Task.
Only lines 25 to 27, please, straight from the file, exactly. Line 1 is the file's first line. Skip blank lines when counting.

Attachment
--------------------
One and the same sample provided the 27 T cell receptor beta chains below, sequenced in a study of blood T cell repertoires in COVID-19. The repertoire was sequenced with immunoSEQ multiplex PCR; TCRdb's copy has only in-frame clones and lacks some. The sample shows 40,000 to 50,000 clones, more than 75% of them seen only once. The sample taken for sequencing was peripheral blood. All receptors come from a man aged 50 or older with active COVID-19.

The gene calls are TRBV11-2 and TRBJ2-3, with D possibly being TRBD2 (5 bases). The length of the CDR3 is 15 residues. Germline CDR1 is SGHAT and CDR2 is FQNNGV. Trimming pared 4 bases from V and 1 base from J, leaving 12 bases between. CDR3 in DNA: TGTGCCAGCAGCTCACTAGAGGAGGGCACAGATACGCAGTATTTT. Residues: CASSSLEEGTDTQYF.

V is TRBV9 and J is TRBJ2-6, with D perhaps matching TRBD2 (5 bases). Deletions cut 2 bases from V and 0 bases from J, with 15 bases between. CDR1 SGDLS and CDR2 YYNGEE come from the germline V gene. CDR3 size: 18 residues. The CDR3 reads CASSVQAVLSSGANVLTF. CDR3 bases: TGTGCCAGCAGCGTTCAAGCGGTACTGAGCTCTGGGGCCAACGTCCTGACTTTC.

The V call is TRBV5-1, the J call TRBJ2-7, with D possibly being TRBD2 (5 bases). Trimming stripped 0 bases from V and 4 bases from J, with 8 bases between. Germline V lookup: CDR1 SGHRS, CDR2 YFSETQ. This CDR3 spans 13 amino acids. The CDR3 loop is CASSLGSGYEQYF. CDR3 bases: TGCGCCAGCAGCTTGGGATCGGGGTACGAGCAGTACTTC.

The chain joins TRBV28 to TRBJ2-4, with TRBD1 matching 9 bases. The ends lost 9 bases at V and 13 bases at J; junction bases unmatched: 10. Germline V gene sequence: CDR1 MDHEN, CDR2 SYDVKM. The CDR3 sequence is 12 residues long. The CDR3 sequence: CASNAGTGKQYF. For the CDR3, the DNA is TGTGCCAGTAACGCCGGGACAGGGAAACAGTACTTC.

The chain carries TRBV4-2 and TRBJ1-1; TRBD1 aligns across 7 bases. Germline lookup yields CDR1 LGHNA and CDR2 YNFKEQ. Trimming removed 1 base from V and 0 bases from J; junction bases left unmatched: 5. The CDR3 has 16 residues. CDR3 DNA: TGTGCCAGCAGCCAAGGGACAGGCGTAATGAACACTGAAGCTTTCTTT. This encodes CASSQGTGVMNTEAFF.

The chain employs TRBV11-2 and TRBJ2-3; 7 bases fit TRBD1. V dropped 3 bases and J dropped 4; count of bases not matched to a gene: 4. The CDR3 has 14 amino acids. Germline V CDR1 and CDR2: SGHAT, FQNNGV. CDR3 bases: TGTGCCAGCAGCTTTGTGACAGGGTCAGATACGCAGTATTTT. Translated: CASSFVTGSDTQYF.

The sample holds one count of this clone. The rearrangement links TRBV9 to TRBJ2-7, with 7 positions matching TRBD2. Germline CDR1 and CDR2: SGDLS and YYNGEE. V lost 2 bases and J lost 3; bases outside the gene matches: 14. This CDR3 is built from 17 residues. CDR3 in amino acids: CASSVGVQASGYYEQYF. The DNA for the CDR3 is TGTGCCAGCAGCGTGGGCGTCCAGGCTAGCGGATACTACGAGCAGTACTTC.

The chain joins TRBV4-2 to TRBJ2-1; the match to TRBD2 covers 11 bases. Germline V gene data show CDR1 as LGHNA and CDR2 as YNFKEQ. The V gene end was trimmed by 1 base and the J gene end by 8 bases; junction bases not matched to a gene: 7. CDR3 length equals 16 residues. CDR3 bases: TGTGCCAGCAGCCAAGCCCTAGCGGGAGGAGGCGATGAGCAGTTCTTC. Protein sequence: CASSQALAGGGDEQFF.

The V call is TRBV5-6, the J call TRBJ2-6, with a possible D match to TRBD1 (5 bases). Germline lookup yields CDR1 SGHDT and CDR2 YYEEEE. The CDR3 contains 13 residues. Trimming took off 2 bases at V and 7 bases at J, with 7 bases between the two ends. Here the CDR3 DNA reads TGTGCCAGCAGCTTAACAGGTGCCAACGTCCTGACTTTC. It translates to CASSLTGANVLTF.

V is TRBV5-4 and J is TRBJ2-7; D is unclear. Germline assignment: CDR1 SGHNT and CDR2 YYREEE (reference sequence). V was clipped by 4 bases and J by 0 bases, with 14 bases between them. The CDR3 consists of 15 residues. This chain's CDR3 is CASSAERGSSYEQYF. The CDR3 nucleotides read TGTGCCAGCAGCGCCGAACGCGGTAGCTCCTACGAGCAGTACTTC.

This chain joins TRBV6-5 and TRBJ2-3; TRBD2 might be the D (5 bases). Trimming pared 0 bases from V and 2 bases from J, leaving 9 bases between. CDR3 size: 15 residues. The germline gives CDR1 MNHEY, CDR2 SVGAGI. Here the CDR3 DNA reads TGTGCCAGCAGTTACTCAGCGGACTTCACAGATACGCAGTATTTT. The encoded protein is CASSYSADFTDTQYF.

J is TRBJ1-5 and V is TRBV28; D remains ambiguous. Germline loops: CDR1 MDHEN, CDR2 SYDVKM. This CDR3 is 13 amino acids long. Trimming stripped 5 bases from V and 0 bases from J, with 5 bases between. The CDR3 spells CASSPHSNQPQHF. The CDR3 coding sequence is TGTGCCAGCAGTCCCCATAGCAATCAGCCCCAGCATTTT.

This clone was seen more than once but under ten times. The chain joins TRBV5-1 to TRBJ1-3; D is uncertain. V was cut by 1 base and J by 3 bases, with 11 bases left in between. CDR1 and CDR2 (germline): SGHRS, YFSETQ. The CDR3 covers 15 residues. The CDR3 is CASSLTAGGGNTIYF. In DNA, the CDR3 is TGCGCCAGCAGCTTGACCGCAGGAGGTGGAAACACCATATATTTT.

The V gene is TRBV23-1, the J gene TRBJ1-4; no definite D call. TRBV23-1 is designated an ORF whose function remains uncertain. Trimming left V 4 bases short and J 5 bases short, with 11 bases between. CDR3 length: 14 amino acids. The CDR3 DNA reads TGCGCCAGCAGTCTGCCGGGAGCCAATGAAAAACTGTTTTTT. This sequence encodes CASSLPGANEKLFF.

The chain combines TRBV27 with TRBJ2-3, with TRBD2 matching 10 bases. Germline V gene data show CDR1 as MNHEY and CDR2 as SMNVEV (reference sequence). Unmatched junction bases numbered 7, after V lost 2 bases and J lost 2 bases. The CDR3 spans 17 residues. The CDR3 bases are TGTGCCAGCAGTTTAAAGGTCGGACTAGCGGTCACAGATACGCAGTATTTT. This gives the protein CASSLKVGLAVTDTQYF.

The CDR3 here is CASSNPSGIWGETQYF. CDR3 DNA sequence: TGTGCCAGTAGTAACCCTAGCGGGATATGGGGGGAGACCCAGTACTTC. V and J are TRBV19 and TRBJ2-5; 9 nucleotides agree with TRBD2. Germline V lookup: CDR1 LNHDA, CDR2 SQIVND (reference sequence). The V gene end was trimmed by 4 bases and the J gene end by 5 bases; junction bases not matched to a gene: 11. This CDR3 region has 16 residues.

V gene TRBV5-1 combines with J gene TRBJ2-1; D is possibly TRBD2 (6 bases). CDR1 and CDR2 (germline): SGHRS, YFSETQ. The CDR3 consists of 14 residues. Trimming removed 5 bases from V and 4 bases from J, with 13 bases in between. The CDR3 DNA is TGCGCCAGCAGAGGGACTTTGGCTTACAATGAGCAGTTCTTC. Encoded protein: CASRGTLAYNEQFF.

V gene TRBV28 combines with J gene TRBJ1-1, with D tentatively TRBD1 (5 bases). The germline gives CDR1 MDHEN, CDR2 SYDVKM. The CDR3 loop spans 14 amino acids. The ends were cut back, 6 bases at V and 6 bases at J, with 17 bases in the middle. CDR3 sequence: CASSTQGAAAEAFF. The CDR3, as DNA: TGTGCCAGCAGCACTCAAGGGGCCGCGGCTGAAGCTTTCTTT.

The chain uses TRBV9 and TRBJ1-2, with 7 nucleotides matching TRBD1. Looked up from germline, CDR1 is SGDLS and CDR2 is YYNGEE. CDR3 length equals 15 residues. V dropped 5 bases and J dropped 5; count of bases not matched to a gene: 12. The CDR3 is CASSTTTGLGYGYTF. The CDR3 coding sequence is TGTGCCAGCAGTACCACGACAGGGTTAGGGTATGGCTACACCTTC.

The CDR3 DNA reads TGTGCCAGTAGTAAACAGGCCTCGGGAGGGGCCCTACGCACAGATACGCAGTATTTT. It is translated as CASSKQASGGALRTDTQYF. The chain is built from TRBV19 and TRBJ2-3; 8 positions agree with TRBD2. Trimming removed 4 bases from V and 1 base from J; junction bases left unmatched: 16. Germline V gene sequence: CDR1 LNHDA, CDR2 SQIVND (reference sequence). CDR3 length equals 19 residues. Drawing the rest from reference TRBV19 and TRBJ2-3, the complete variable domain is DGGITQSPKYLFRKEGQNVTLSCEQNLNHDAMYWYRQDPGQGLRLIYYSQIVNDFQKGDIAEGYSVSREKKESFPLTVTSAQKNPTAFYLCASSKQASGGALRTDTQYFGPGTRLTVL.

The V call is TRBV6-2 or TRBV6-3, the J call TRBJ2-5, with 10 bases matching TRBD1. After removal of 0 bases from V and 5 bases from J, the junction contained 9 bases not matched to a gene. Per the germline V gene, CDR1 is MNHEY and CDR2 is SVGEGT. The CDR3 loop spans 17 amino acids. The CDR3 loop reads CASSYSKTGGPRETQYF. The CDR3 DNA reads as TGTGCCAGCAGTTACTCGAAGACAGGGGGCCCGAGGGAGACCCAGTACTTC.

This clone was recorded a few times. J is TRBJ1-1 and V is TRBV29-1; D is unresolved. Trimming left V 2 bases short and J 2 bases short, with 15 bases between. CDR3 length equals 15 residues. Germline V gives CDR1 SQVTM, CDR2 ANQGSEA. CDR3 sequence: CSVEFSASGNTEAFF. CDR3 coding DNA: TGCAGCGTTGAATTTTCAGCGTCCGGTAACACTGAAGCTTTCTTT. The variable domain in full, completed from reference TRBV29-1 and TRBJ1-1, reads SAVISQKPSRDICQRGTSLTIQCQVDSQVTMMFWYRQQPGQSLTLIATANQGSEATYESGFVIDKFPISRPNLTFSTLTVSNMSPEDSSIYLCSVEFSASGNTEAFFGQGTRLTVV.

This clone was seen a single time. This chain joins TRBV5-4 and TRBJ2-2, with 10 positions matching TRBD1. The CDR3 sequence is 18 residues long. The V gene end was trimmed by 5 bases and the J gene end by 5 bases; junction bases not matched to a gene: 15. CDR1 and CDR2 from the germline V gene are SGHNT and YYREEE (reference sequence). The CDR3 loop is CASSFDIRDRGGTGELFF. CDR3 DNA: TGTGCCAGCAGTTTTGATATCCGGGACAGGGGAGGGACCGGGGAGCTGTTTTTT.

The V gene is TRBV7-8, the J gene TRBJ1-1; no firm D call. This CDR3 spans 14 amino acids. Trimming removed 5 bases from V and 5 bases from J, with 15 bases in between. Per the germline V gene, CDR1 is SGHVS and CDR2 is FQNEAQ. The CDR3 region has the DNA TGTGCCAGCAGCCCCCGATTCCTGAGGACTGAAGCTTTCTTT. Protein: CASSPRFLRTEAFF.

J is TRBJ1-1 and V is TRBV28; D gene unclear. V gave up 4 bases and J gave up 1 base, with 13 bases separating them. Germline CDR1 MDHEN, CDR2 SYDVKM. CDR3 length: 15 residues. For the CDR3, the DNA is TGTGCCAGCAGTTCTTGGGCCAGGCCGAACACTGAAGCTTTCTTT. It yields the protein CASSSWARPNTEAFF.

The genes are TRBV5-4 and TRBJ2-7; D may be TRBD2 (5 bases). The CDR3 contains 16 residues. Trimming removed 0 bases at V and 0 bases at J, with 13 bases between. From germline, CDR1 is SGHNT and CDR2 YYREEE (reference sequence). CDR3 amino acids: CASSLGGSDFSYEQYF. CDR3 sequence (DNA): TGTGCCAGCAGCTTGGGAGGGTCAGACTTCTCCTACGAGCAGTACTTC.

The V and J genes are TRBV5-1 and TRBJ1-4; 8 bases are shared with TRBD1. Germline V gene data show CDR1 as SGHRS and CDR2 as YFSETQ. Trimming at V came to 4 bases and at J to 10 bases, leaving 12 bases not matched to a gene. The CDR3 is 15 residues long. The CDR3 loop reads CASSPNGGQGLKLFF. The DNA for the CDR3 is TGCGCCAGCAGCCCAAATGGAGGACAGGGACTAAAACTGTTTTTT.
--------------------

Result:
The V gene is TRBV7-8, the J gene TRBJ1-1; no firm D call. This CDR3 spans 14 amino acids. Trimming removed 5 bases from V and 5 bases from J, with 15 bases in between. Per the germline V gene, CDR1 is SGHVS and CDR2 is FQNEAQ. The CDR3 region has the DNA TGTGCCAGCAGCCCCCGATTCCTGAGGACTGAAGCTTTCTTT. Protein: CASSPRFLRTEAFF.

J is TRBJ1-1 and V is TRBV28; D gene unclear. V gave up 4 bases and J gave up 1 base, with 13 bases separating them. Germline CDR1 MDHEN, CDR2 SYDVKM. CDR3 length: 15 residues. For the CDR3, the DNA is TGTGCCAGCAGTTCTTGGGCCAGGCCGAACACTGAAGCTTTCTTT. It yields the protein CASSSWARPNTEAFF.

The genes are TRBV5-4 and TRBJ2-7; D may be TRBD2 (5 bases). The CDR3 contains 16 residues. Trimming removed 0 bases at V and 0 bases at J, with 13 bases between. From germline, CDR1 is SGHNT and CDR2 YYREEE (reference sequence). CDR3 amino acids: CASSLGGSDFSYEQYF. CDR3 sequence (DNA): TGTGCCAGCAGCTTGGGAGGGTCAGACTTCTCCTACGAGCAGTACTTC.